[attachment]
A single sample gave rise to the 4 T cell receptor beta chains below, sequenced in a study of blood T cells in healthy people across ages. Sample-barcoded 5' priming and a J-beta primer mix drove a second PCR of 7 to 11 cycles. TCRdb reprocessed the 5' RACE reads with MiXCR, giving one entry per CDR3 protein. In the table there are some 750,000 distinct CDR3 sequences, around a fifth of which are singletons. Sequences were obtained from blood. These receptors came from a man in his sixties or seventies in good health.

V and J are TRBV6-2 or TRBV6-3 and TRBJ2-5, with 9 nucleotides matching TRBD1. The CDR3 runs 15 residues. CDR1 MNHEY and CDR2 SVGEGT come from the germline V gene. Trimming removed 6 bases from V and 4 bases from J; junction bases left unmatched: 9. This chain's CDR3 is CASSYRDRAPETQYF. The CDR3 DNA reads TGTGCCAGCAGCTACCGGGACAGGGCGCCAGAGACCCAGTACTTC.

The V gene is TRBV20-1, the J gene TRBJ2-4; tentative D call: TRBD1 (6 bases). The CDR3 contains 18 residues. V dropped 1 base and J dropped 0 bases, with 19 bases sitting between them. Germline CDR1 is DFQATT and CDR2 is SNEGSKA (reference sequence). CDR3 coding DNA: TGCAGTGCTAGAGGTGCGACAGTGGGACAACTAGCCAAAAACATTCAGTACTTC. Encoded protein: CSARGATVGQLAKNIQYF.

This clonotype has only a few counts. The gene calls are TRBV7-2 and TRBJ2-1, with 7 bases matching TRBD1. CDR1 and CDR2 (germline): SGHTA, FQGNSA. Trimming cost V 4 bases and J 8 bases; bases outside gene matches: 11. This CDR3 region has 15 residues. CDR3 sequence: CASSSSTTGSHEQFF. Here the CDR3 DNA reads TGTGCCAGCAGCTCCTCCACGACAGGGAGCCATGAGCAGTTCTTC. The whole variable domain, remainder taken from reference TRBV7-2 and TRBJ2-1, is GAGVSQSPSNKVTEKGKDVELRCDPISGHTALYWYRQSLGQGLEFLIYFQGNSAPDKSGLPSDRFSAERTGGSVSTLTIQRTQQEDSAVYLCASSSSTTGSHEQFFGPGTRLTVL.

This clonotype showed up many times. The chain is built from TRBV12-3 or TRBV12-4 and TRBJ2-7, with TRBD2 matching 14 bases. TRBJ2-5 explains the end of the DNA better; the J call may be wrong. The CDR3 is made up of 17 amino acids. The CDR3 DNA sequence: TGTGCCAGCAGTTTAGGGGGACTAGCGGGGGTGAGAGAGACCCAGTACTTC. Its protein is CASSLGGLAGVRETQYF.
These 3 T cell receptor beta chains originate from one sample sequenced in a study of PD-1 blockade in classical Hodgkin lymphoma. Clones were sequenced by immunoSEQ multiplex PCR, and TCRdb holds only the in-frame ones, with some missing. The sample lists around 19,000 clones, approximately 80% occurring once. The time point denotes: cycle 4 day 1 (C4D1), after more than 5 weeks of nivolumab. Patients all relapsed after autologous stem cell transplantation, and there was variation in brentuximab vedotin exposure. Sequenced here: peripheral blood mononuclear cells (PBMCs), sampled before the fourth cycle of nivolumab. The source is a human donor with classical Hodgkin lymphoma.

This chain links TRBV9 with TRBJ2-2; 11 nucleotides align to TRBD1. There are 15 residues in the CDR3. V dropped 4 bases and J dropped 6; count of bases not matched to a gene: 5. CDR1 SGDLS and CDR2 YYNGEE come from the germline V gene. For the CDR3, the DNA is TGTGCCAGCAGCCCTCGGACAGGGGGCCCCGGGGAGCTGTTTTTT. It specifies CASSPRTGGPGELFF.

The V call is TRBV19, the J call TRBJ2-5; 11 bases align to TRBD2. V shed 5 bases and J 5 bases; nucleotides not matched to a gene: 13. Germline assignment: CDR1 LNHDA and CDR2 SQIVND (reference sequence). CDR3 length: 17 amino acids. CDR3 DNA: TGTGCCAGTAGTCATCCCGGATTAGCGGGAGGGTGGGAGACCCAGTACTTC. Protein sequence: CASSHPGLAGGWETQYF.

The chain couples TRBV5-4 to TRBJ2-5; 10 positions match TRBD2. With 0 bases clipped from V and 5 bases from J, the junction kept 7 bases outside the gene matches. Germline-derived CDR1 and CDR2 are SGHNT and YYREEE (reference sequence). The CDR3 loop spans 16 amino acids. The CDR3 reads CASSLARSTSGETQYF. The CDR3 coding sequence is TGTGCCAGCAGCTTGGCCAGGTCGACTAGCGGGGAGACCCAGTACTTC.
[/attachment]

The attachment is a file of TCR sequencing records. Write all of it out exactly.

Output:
A single sample gave rise to the 4 T cell receptor beta chains below, sequenced in a study of blood T cells in healthy people across ages. Sample-barcoded 5' priming and a J-beta primer mix drove a second PCR of 7 to 11 cycles. TCRdb reprocessed the 5' RACE reads with MiXCR, giving one entry per CDR3 protein. In the table there are some 750,000 distinct CDR3 sequences, around a fifth of which are singletons. Sequences were obtained from blood. These receptors came from a man in his sixties or seventies in good health.

V and J are TRBV6-2 or TRBV6-3 and TRBJ2-5, with 9 nucleotides matching TRBD1. The CDR3 runs 15 residues. CDR1 MNHEY and CDR2 SVGEGT come from the germline V gene. Trimming removed 6 bases from V and 4 bases from J; junction bases left unmatched: 9. This chain's CDR3 is CASSYRDRAPETQYF. The CDR3 DNA reads TGTGCCAGCAGCTACCGGGACAGGGCGCCAGAGACCCAGTACTTC.

The V gene is TRBV20-1, the J gene TRBJ2-4; tentative D call: TRBD1 (6 bases). The CDR3 contains 18 residues. V dropped 1 base and J dropped 0 bases, with 19 bases sitting between them. Germline CDR1 is DFQATT and CDR2 is SNEGSKA (reference sequence). CDR3 coding DNA: TGCAGTGCTAGAGGTGCGACAGTGGGACAACTAGCCAAAAACATTCAGTACTTC. Encoded protein: CSARGATVGQLAKNIQYF.

This clonotype has only a few counts. The gene calls are TRBV7-2 and TRBJ2-1, with 7 bases matching TRBD1. CDR1 and CDR2 (germline): SGHTA, FQGNSA. Trimming cost V 4 bases and J 8 bases; bases outside gene matches: 11. This CDR3 region has 15 residues. CDR3 sequence: CASSSSTTGSHEQFF. Here the CDR3 DNA reads TGTGCCAGCAGCTCCTCCACGACAGGGAGCCATGAGCAGTTCTTC. The whole variable domain, remainder taken from reference TRBV7-2 and TRBJ2-1, is GAGVSQSPSNKVTEKGKDVELRCDPISGHTALYWYRQSLGQGLEFLIYFQGNSAPDKSGLPSDRFSAERTGGSVSTLTIQRTQQEDSAVYLCASSSSTTGSHEQFFGPGTRLTVL.

This clonotype showed up many times. The chain is built from TRBV12-3 or TRBV12-4 and TRBJ2-7, with TRBD2 matching 14 bases. TRBJ2-5 explains the end of the DNA better; the J call may be wrong. The CDR3 is made up of 17 amino acids. The CDR3 DNA sequence: TGTGCCAGCAGTTTAGGGGGACTAGCGGGGGTGAGAGAGACCCAGTACTTC. Its protein is CASSLGGLAGVRETQYF.
These 3 T cell receptor beta chains originate from one sample sequenced in a study of PD-1 blockade in classical Hodgkin lymphoma. Clones were sequenced by immunoSEQ multiplex PCR, and TCRdb holds only the in-frame ones, with some missing. The sample lists around 19,000 clones, approximately 80% occurring once. The time point denotes: cycle 4 day 1 (C4D1), after more than 5 weeks of nivolumab. Patients all relapsed after autologous stem cell transplantation, and there was variation in brentuximab vedotin exposure. Sequenced here: peripheral blood mononuclear cells (PBMCs), sampled before the fourth cycle of nivolumab. The source is a human donor with classical Hodgkin lymphoma.

This chain links TRBV9 with TRBJ2-2; 11 nucleotides align to TRBD1. There are 15 residues in the CDR3. V dropped 4 bases and J dropped 6; count of bases not matched to a gene: 5. CDR1 SGDLS and CDR2 YYNGEE come from the germline V gene. For the CDR3, the DNA is TGTGCCAGCAGCCCTCGGACAGGGGGCCCCGGGGAGCTGTTTTTT. It specifies CASSPRTGGPGELFF.

The V call is TRBV19, the J call TRBJ2-5; 11 bases align to TRBD2. V shed 5 bases and J 5 bases; nucleotides not matched to a gene: 13. Germline assignment: CDR1 LNHDA and CDR2 SQIVND (reference sequence). CDR3 length: 17 amino acids. CDR3 DNA: TGTGCCAGTAGTCATCCCGGATTAGCGGGAGGGTGGGAGACCCAGTACTTC. Protein sequence: CASSHPGLAGGWETQYF.

The chain couples TRBV5-4 to TRBJ2-5; 10 positions match TRBD2. With 0 bases clipped from V and 5 bases from J, the junction kept 7 bases outside the gene matches. Germline-derived CDR1 and CDR2 are SGHNT and YYREEE (reference sequence). The CDR3 loop spans 16 amino acids. The CDR3 reads CASSLARSTSGETQYF. The CDR3 coding sequence is TGTGCCAGCAGCTTGGCCAGGTCGACTAGCGGGGAGACCCAGTACTTC.